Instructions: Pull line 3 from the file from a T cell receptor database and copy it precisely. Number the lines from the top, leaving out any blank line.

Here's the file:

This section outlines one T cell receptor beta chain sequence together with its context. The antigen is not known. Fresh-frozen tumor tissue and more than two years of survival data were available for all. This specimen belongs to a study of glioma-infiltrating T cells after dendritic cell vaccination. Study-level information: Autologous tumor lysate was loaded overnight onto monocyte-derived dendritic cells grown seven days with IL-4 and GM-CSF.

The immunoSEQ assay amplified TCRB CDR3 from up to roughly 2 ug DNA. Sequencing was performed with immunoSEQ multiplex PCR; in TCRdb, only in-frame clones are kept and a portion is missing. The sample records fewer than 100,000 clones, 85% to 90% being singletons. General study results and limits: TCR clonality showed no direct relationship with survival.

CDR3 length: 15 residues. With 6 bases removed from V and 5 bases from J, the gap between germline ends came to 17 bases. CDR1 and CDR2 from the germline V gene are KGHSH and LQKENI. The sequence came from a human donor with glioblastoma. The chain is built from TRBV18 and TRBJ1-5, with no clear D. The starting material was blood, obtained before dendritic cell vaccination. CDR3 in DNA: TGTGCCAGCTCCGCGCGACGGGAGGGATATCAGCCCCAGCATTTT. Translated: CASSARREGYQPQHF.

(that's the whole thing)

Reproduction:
CDR3 length: 15 residues. With 6 bases removed from V and 5 bases from J, the gap between germline ends came to 17 bases. CDR1 and CDR2 from the germline V gene are KGHSH and LQKENI. The sequence came from a human donor with glioblastoma. The chain is built from TRBV18 and TRBJ1-5, with no clear D. The starting material was blood, obtained before dendritic cell vaccination. CDR3 in DNA: TGTGCCAGCTCCGCGCGACGGGAGGGATATCAGCCCCAGCATTTT. Translated: CASSARREGYQPQHF.